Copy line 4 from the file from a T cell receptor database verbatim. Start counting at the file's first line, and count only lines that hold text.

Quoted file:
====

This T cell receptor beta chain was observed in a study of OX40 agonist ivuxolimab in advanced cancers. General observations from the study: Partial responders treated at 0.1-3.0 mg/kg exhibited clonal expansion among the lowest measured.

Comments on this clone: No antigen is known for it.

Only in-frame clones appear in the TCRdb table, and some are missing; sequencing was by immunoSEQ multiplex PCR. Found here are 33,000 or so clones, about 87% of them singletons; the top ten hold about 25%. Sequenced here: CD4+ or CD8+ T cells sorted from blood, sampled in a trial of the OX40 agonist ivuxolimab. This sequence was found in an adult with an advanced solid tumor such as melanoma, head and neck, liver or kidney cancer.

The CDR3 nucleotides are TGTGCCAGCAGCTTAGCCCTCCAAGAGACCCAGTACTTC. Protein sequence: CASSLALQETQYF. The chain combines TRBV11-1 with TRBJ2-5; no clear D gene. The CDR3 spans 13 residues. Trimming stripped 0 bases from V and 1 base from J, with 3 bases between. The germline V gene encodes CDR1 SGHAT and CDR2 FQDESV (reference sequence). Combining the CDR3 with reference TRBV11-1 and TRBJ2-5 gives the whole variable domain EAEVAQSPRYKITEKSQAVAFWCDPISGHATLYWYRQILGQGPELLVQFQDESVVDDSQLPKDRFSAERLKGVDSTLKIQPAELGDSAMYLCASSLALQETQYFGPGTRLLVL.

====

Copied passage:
The CDR3 nucleotides are TGTGCCAGCAGCTTAGCCCTCCAAGAGACCCAGTACTTC. Protein sequence: CASSLALQETQYF. The chain combines TRBV11-1 with TRBJ2-5; no clear D gene. The CDR3 spans 13 residues. Trimming stripped 0 bases from V and 1 base from J, with 3 bases between. The germline V gene encodes CDR1 SGHAT and CDR2 FQDESV (reference sequence). Combining the CDR3 with reference TRBV11-1 and TRBJ2-5 gives the whole variable domain EAEVAQSPRYKITEKSQAVAFWCDPISGHATLYWYRQILGQGPELLVQFQDESVVDDSQLPKDRFSAERLKGVDSTLKIQPAELGDSAMYLCASSLALQETQYFGPGTRLLVL.